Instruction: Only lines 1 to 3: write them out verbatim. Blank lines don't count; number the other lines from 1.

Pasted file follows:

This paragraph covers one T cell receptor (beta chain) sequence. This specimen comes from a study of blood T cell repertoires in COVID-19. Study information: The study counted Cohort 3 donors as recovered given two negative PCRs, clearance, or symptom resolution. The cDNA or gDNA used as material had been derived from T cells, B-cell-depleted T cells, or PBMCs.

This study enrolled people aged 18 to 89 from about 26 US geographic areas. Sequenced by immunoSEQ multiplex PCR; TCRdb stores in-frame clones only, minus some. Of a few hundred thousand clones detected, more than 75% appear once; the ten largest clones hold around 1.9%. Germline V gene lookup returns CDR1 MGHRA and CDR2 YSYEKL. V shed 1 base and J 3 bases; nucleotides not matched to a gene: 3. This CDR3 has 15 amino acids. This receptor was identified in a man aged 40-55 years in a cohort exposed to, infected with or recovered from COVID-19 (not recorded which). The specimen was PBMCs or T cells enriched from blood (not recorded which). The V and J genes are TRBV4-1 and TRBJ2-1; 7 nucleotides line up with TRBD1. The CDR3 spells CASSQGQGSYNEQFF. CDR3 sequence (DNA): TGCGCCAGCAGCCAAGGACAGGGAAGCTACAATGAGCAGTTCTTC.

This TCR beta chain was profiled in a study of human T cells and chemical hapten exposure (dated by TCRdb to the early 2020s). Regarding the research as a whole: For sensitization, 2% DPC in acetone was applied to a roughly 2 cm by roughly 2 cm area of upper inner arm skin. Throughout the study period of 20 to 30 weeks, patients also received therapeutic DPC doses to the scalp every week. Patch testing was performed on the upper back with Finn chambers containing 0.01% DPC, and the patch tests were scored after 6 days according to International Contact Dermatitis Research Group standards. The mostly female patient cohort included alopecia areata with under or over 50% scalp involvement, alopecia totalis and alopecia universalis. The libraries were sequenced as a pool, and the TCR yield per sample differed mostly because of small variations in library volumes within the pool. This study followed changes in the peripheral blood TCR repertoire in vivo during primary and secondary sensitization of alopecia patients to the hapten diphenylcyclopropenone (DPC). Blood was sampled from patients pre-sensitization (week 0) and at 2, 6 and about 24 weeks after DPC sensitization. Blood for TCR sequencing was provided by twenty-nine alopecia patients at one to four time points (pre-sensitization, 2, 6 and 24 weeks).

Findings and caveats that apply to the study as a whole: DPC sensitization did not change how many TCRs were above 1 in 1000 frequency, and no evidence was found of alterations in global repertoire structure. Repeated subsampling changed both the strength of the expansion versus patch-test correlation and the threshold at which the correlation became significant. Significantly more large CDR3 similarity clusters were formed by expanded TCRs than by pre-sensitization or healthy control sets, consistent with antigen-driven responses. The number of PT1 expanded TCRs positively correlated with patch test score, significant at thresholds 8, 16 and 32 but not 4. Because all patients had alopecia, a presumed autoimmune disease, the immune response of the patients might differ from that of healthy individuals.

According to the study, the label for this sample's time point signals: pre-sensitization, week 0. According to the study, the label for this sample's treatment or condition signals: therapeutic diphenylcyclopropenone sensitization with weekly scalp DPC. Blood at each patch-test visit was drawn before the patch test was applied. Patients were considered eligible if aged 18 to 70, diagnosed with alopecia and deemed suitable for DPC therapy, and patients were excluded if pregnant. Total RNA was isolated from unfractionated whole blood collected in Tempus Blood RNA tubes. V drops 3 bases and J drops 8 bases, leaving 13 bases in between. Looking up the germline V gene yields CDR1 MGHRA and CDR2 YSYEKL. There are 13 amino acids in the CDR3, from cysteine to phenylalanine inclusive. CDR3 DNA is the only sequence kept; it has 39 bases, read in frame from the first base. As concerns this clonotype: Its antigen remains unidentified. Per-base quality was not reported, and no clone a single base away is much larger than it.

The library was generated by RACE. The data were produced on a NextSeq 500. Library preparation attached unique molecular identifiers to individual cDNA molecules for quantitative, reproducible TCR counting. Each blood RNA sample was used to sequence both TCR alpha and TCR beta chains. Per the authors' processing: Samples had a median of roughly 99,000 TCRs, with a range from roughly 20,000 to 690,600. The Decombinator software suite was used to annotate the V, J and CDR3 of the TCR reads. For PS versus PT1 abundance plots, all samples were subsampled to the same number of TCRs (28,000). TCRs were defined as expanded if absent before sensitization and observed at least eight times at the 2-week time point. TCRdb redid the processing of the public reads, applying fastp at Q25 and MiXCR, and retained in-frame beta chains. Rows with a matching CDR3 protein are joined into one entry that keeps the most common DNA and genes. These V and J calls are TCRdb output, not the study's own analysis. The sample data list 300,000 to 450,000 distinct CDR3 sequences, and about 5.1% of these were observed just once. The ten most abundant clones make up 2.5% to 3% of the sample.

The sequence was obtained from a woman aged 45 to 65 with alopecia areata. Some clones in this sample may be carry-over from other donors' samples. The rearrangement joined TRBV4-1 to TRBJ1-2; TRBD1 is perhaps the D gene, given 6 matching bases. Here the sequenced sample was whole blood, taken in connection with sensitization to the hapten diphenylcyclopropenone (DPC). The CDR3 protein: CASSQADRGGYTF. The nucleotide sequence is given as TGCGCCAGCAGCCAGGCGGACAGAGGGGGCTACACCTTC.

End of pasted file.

This paragraph covers one T cell receptor (beta chain) sequence. This specimen comes from a study of blood T cell repertoires in COVID-19. Study information: The study counted Cohort 3 donors as recovered given two negative PCRs, clearance, or symptom resolution. The cDNA or gDNA used as material had been derived from T cells, B-cell-depleted T cells, or PBMCs.

This study enrolled people aged 18 to 89 from about 26 US geographic areas. Sequenced by immunoSEQ multiplex PCR; TCRdb stores in-frame clones only, minus some. Of a few hundred thousand clones detected, more than 75% appear once; the ten largest clones hold around 1.9%. Germline V gene lookup returns CDR1 MGHRA and CDR2 YSYEKL. V shed 1 base and J 3 bases; nucleotides not matched to a gene: 3. This CDR3 has 15 amino acids. This receptor was identified in a man aged 40-55 years in a cohort exposed to, infected with or recovered from COVID-19 (not recorded which). The specimen was PBMCs or T cells enriched from blood (not recorded which). The V and J genes are TRBV4-1 and TRBJ2-1; 7 nucleotides line up with TRBD1. The CDR3 spells CASSQGQGSYNEQFF. CDR3 sequence (DNA): TGCGCCAGCAGCCAAGGACAGGGAAGCTACAATGAGCAGTTCTTC.

This TCR beta chain was profiled in a study of human T cells and chemical hapten exposure (dated by TCRdb to the early 2020s). Regarding the research as a whole: For sensitization, 2% DPC in acetone was applied to a roughly 2 cm by roughly 2 cm area of upper inner arm skin. Throughout the study period of 20 to 30 weeks, patients also received therapeutic DPC doses to the scalp every week. Patch testing was performed on the upper back with Finn chambers containing 0.01% DPC, and the patch tests were scored after 6 days according to International Contact Dermatitis Research Group standards. The mostly female patient cohort included alopecia areata with under or over 50% scalp involvement, alopecia totalis and alopecia universalis. The libraries were sequenced as a pool, and the TCR yield per sample differed mostly because of small variations in library volumes within the pool. This study followed changes in the peripheral blood TCR repertoire in vivo during primary and secondary sensitization of alopecia patients to the hapten diphenylcyclopropenone (DPC). Blood was sampled from patients pre-sensitization (week 0) and at 2, 6 and about 24 weeks after DPC sensitization. Blood for TCR sequencing was provided by twenty-nine alopecia patients at one to four time points (pre-sensitization, 2, 6 and 24 weeks).